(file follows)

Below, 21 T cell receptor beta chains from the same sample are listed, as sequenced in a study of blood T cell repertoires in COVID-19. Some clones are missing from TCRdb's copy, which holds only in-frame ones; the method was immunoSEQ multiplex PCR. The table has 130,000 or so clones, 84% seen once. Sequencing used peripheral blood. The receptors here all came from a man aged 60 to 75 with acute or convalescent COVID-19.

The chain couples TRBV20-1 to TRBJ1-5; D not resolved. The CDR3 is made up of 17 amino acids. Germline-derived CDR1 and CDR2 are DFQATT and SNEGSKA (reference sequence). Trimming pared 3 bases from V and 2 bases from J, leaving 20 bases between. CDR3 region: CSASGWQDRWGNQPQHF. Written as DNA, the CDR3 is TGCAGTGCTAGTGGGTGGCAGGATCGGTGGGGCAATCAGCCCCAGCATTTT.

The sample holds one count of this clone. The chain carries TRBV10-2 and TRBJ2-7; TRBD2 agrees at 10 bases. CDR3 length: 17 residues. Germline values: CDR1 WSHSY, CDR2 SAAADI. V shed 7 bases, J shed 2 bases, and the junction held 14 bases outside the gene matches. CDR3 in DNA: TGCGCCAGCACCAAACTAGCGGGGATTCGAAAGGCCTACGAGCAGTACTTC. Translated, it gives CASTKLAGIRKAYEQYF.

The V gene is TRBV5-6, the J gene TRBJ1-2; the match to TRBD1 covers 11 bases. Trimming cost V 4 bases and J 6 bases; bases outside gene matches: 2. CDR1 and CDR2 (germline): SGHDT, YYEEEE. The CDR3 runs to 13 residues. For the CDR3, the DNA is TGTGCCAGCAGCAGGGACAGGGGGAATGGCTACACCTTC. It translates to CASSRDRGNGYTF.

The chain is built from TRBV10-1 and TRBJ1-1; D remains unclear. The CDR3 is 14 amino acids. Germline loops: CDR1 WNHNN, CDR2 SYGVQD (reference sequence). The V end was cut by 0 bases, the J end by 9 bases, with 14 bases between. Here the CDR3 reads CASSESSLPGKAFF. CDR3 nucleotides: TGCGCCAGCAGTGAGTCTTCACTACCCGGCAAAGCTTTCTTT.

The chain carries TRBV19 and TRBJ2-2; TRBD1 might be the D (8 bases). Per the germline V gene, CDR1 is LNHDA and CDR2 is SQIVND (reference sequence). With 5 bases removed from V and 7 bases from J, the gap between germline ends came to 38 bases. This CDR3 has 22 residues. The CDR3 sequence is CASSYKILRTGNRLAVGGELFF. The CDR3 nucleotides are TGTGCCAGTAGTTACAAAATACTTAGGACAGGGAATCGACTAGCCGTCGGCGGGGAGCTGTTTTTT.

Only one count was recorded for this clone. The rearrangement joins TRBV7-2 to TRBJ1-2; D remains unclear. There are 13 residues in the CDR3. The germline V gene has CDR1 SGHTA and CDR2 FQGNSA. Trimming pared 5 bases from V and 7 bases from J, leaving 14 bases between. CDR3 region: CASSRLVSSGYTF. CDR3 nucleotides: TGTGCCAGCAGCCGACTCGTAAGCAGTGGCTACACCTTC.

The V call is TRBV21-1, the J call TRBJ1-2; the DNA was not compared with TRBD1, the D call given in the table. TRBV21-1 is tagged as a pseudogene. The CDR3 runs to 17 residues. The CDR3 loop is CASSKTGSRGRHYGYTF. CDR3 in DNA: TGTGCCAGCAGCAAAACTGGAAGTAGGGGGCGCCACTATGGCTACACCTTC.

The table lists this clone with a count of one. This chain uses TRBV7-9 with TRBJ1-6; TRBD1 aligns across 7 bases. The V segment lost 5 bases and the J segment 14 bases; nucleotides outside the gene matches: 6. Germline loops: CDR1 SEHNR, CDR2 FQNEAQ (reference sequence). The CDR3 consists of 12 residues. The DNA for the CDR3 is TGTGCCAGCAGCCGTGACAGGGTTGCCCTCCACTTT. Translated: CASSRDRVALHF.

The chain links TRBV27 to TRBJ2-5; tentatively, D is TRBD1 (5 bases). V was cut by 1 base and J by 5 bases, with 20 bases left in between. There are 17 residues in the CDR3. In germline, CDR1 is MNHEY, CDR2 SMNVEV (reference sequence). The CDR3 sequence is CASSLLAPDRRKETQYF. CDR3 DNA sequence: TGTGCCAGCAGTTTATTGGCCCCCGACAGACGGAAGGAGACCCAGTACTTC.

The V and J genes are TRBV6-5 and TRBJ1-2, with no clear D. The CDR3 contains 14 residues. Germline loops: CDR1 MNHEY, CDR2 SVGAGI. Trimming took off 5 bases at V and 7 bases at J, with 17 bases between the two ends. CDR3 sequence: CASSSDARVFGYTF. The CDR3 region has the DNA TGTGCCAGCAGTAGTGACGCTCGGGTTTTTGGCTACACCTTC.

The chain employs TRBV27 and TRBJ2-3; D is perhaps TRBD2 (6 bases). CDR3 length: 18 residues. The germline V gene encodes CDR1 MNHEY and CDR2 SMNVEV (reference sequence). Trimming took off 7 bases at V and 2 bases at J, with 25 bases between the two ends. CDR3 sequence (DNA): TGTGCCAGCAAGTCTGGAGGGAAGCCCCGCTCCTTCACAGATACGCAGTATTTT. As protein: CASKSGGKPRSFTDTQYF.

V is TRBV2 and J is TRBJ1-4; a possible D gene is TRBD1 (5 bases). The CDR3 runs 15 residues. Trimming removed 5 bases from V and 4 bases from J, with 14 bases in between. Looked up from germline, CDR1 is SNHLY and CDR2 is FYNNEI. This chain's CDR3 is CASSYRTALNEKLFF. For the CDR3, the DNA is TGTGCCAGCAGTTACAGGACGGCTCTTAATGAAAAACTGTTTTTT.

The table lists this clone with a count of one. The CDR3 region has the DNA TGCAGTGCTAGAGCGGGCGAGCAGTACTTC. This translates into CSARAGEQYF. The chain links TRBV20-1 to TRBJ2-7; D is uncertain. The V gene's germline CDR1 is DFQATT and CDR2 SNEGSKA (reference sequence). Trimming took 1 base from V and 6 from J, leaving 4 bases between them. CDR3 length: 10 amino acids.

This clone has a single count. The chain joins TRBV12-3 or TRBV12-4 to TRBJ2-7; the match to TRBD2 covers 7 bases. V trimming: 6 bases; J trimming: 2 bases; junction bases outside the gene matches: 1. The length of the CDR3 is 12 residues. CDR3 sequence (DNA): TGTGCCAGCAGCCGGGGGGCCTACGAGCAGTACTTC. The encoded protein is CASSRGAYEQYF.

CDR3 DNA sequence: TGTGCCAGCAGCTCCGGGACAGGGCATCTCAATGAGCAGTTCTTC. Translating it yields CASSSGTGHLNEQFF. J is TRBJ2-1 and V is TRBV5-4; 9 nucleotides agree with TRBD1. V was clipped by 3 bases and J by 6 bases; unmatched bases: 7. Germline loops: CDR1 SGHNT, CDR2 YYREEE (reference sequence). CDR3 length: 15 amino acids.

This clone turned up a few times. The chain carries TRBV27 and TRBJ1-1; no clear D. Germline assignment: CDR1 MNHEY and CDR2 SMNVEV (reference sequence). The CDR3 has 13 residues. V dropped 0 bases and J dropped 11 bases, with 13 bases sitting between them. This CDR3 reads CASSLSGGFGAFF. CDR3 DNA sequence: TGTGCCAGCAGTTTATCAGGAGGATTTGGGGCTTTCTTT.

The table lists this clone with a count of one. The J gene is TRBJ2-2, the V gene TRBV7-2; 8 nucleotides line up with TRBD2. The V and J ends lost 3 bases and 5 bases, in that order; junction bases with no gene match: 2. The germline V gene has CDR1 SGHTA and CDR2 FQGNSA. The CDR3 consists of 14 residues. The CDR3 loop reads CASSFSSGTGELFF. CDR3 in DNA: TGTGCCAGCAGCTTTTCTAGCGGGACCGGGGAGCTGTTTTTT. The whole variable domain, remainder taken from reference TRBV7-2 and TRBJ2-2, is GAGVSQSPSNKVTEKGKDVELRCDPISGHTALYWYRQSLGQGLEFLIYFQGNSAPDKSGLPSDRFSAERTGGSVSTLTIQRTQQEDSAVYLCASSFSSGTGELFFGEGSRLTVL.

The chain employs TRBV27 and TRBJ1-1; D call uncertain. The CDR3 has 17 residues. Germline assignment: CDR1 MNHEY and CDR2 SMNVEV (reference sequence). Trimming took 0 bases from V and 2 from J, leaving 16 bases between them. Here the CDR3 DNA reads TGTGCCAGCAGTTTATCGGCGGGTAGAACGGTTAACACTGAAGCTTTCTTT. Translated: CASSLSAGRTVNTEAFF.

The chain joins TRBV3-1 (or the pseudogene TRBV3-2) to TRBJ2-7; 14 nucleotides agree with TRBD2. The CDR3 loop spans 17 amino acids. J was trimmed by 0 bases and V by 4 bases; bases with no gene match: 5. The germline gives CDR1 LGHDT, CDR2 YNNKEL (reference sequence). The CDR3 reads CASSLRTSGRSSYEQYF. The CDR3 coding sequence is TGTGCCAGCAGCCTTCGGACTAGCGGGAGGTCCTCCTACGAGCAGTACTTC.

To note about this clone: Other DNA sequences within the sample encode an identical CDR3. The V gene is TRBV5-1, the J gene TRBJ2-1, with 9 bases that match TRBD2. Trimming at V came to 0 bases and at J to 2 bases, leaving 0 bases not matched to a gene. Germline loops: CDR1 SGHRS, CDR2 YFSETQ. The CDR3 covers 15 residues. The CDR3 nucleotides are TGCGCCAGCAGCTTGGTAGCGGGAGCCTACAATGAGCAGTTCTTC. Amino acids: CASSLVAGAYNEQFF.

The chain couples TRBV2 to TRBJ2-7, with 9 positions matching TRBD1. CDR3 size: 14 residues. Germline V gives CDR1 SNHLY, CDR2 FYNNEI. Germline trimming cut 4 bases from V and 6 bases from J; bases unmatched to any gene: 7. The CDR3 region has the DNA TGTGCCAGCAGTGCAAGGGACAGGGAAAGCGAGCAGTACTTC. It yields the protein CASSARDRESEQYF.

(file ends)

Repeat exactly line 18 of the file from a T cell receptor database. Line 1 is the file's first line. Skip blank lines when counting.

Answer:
The table lists this clone with a count of one. The J gene is TRBJ2-2, the V gene TRBV7-2; 8 nucleotides line up with TRBD2. The V and J ends lost 3 bases and 5 bases, in that order; junction bases with no gene match: 2. The germline V gene has CDR1 SGHTA and CDR2 FQGNSA. The CDR3 consists of 14 residues. The CDR3 loop reads CASSFSSGTGELFF. CDR3 in DNA: TGTGCCAGCAGCTTTTCTAGCGGGACCGGGGAGCTGTTTTTT. The whole variable domain, remainder taken from reference TRBV7-2 and TRBJ2-2, is GAGVSQSPSNKVTEKGKDVELRCDPISGHTALYWYRQSLGQGLEFLIYFQGNSAPDKSGLPSDRFSAERTGGSVSTLTIQRTQQEDSAVYLCASSFSSGTGELFFGEGSRLTVL.